Humans are one of about 1.75 million identified species. Many scientists believe that millions more species inhabit our world yet remain unidentified. Some species have become extinct after less than half a million years, while other species have existed almost unchanged for many millions of years. Contrary to popular belief, extinction is a natural process. For hundreds of millions of years, extinction has been occurring naturally, as part of the evolutionary process. Some cases of extinction have been caused by natural disasters, such as volcanic eruptions. Others have been the result of environmental changes, such as shifts in climate. Sometimes extinction occurs on a very large scale, with hundreds or thousands of species becoming extinct over a relatively short period of time. An example of this is the dinosaurs and their contemporaries, victims of a mass extinction that took place at least 65 million years ago. Based on fossil record, the average rate of extinction has been one species out of every million per century. However, today experts predict that at least one of every four species may become extinct by 2050.
Most people have a general idea of what an endangered, threatened, or extinct species is, but biologists have rather precise definitions for each term. An endangered species is a population of organisms, which is either so few in number or threatened by changing environmental or predation parameters that it is at risk of becoming extinct. The species usually has a small population and needs protection in order to survive. The mountain gorilla, the Indian python, the lady slipper orchid, and thousands of other plant and animal species throughout the world are endangered.
Biologists use the word threatened to describe species that face serious problems, but whose populations are not in immediate danger of becoming extinct. Some examples of threatened species are the African elephant, the northern spotted owl, and the eastern indigo snake.
Extinct species no longer exist or live anywhere in the world. The dodo, the passenger pigeon, and the dinosaurs are examples of extinct species.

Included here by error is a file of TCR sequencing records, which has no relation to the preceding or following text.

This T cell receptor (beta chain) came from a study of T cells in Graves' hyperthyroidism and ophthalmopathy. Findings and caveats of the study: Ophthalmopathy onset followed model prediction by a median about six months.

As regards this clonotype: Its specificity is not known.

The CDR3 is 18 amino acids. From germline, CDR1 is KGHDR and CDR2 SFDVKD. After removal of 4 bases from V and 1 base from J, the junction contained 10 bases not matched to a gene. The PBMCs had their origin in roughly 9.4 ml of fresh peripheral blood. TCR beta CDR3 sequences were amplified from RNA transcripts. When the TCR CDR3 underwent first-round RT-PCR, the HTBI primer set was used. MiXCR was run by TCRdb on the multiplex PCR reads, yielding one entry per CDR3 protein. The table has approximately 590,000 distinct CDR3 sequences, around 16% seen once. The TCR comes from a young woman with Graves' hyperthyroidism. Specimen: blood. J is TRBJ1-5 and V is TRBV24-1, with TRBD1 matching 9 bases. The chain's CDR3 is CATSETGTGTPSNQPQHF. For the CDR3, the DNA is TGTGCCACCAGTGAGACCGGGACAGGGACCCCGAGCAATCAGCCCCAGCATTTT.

Many countries have laws offering special protection to these species or their habitats: for example, forbidding hunting, restricting land development or creating preserves. Only a few of the many endangered species actually make it to the lists and obtain legal protection. Many more species become extinct, or potentially will become extinct, without gaining public notice.
The greatest factor of concern is the rate at which species are becoming extinct within the last 150 years. While species have evolved and become extinct on a regular basis for the last several hundred million years, the number of species becoming extinct since the Industrial Revolution has no precedent in biological history. If this rate of extinction continues, or accelerates as now seems to be the case, the number of species becoming extinct in the next decade could number in the millions. While most people readily relate to endangerment of large mammals or birdlife, some of the greatest ecological issues are the threats to stability of whole ecosystems if key species vanish at any level of the food chain.
Though extinction can be a natural effect of the process of Natural Selection, the current extinction crisis is not related to that process. At the present, the Earth is at a peak of biodiversity and scientists contend that the Earth is undergoing the sixth extinction period. These periods have occurred before without human intervention; however the current extinction period is unique. Previous periods were triggered by physical causes, such as meteorite collision and volcanic eruption, all leading to climate change. The current extinction period is being caused by humans and began approximately 100,000 years ago with the diaspora of humans to different parts the world. By entering new ecosystems which had never before experienced the human presence, humans disrupted the ecological balance by hunting and also possibly bringing disease. From this time up to approximately 10,000 years ago is known as "phase one" of the sixth extinction period.
Conflict exists wherever people and animals live in close proximity and in competition for resources such as water, food or land. It is not a new phenomenon, however it has only recently been examined in any depth.
Partially, this is due to an intensification of the problem as human populations rise and more pressure is placed on natural resources. However, it is also due to a shift in ways of thinking about conservation and the realisation that if biodiversity is to be maintained, the needs of local communities must be taken into account.